Published Work

An Irishwoman's Diary
The Irish Times

Whenever I hear someone complain about how expensive Ireland is, I automatically reply, "You should try Norway!" - as if being ripped off every day is something to boast about. I have lived in Oslo for seven months and while I've gone past the stage of gasping at the price of chicken (€11 for four measly breasts), I still can't help comparing prices with those at home.
A recent survey published by the Swiss bank UBS confirmed my suspicions that Oslo is more expensive than Dublin. In fact it is ranked as the most expensive city in the world with the Irish capital trailing behind in 13th place. But are Norwegians complaining about high prices? Not at all - or at least, I have yet to hear one do so.
Take women's magazines, for example. There are at least 10 different glossies on the shelves every month and all are priced at around €7 each, yet their circulation figures would make Irish editors green with envy in a population of comparable demographics; not only are Norwegian women not complaining, they are buying with abandon.
And should one choose to sit and enjoy a cup of coffee with one's magazine, it will cost more than €3 for a small cup in a self-service cafĂ©. Last week, in such a coffee shop, I watched a father hand over €6.60 for two small bottles of fizzy orange for his young son without batting an eyelid. I stood gawping with incredulity wondering if the man was insane. The surroundings were not those of a plush hotel, but of a busy suburban shopping centre. Surely even millionaires would baulk at that price back home.
But this is how it is here. As a foreigner, I frequently feel cheated by prices that bear little resemblance to the value I put on the item or the service being paid for. My Norwegian hosts, on the other hand, seem to accept inflated prices without a quibble.
Eileen Aspehaug from Cork has been living in Oslo for more than five years and thinks that one of the reasons that Norwegians are complacent about high prices is their higher salaries. "They don't have to worry about money," she says. "They can pay, so they do pay."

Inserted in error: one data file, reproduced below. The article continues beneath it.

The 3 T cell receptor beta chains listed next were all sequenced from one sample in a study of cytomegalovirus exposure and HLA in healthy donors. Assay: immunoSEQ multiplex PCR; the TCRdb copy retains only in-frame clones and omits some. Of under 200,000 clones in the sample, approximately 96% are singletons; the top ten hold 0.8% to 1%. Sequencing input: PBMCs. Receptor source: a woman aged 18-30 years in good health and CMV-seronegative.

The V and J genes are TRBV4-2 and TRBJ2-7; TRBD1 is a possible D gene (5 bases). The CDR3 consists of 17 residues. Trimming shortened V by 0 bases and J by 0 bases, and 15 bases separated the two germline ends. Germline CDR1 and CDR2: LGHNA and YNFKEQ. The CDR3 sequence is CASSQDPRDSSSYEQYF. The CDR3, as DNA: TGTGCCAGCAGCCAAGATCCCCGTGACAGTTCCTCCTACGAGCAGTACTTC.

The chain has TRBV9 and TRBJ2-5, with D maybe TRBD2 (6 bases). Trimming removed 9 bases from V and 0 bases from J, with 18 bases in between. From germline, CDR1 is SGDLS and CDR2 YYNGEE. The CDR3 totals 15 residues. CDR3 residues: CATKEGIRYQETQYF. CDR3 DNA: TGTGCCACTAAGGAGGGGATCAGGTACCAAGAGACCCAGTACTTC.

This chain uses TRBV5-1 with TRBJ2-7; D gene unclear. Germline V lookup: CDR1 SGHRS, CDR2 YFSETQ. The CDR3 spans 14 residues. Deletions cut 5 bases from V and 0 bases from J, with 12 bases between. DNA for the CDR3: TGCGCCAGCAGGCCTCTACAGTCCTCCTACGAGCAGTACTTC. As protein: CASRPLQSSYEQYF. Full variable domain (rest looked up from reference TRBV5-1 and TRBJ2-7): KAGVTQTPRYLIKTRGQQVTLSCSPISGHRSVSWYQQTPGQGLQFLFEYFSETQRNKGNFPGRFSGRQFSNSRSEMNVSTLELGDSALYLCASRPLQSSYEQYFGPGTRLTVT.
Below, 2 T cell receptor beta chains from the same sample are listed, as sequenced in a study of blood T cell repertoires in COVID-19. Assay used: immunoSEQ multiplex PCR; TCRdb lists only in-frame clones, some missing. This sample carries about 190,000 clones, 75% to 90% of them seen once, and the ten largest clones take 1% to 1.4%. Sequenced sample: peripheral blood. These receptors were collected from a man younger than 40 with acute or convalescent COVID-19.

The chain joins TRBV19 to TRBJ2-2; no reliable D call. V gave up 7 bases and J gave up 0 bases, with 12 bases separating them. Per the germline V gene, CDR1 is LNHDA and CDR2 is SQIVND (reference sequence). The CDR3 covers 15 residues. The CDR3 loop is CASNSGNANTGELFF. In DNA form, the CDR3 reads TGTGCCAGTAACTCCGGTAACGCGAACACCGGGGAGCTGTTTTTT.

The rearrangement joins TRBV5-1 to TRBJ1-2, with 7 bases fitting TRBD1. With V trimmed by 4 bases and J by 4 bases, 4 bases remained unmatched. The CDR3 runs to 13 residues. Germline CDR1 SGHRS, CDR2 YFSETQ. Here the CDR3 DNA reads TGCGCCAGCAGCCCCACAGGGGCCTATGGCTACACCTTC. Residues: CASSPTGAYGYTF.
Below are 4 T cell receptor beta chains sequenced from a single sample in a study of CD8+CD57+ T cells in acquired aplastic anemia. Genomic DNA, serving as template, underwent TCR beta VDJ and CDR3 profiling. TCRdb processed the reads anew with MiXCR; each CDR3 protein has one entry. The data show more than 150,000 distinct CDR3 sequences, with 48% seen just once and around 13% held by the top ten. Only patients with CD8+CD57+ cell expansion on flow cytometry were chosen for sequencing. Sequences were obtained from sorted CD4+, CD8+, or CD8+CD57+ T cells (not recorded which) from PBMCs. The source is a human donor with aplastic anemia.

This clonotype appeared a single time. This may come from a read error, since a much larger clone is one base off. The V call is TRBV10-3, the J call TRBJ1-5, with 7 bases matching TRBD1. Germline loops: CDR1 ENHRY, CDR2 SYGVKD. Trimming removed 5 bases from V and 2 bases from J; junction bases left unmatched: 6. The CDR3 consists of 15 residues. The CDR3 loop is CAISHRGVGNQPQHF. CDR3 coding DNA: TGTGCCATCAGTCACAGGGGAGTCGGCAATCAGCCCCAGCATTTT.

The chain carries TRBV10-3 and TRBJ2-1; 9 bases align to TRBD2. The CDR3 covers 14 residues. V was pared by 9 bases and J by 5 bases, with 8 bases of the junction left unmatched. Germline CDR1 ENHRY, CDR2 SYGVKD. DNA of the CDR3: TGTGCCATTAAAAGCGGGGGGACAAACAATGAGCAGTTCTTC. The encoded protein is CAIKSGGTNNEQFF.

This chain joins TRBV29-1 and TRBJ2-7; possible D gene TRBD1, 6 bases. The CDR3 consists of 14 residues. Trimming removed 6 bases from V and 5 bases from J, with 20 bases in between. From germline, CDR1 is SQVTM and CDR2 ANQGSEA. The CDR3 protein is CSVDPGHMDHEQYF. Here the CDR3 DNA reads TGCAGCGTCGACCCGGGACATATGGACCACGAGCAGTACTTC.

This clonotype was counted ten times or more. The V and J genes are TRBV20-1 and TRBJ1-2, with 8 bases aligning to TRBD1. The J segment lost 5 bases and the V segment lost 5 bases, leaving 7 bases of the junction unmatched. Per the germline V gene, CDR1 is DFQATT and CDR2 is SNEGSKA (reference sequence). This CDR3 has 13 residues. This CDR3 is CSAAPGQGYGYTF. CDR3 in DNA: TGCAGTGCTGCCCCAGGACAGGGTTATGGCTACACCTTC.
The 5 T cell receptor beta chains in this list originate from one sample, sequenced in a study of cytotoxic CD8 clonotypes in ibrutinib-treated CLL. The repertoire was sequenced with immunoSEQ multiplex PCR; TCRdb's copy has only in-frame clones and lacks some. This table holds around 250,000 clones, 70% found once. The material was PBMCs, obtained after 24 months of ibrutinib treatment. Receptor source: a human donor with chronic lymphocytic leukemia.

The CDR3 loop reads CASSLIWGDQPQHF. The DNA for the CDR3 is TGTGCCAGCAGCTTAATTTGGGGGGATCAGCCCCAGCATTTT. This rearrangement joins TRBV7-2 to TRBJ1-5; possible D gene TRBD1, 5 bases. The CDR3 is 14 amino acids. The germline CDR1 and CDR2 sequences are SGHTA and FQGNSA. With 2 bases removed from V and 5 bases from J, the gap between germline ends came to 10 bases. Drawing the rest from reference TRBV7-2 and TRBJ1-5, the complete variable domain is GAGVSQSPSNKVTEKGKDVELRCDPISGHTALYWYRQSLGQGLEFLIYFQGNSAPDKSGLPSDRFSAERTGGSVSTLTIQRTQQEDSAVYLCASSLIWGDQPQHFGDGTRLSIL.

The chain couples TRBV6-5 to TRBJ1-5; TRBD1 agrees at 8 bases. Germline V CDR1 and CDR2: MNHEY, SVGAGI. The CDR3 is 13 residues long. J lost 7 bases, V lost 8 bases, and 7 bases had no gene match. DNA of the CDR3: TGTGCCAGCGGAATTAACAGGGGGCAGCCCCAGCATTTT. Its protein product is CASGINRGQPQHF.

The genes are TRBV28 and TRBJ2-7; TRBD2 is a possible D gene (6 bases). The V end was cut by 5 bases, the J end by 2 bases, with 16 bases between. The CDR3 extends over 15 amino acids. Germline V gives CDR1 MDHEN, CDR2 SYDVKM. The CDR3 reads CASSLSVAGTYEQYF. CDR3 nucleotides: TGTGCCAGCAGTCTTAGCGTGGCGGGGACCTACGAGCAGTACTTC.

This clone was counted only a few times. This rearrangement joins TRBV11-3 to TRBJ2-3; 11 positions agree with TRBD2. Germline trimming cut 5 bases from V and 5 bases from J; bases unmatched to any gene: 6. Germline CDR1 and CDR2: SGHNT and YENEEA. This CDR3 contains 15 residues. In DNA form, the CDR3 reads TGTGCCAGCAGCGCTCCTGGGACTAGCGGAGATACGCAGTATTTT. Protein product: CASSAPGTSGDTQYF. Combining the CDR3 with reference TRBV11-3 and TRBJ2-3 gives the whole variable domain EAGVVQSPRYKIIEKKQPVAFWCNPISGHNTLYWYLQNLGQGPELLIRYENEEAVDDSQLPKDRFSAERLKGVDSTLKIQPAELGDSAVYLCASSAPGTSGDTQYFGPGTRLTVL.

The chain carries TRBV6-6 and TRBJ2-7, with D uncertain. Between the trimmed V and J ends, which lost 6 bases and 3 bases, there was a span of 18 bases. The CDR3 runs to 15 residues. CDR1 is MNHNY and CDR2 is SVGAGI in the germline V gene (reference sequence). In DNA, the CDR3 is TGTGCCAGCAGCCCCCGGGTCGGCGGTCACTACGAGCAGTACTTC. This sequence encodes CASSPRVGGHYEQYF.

Higher incomes are not the only reason Norwegians have more cash to splash around than their Irish counterparts. For one thing, all children up to the age of seven can see a doctor free. Adults have to pay only €15 and all hospital care is free. Imagine how many glossy magazines, cups of coffee and chicken breasts an Irish mother could buy with the money she shells out every year for doctors' visits and health insurance.
Then there's the fact that the majority of Norwegian couples both work - something facilitated by decent, affordable kindergartens for all. Imagine my delight when I received a letter from my local authority advising me that I was to get a refund because, as I have two children attending kindergarten, I am entitled to a sibling discount. Well I was so pleased I celebrated with a bottle of wine bought at Dublin airport on my last trip home. Oh yes, wine. Supermarkets here don't sell it. Off-licences don't exist. The only source of wine and spirits is the government's wine monopoly shops where a litre of Gordon's Gin costs €45.60 and a Jacob's Creek Shiraz Cabernet is €12. It's enough to send people running over the border to Sweden, which is what many do.
Several Norwegians have told me that, once a month, they drive the two-hour journey over the border to stock up on meat and alcohol, saving 20 to 30 per cent for their trouble.
Eileen Aspehaug thinks that on balance Norwegians have a better life than the Irish. "We work less and have a much higher standard of living," she says. Well, having used the efficient but fairly expensive public transport system, driven on excellent roads (in a three-year old car that cost the price of a villa in Croatia) and used the well-stocked local library, I can't really argue with that. I've also stopped complaining about the extortionate cost of parking and the mandatory €2.50 toll for driving into the centre of Oslo.
But I'll still be bustling around Dublin this summer, pillaging Penney's and Dunnes for children's clothes, stocking up on shoes, vitamins, cosmetics, colouring books and magazines, driven by the conviction that compared with Norway, shopping in Ireland is a bargain.
However, when it comes to excellent public services, a highly developed and efficient infrastructure and good, affordable childcare, I'll be saying "maybe you should try Norway".

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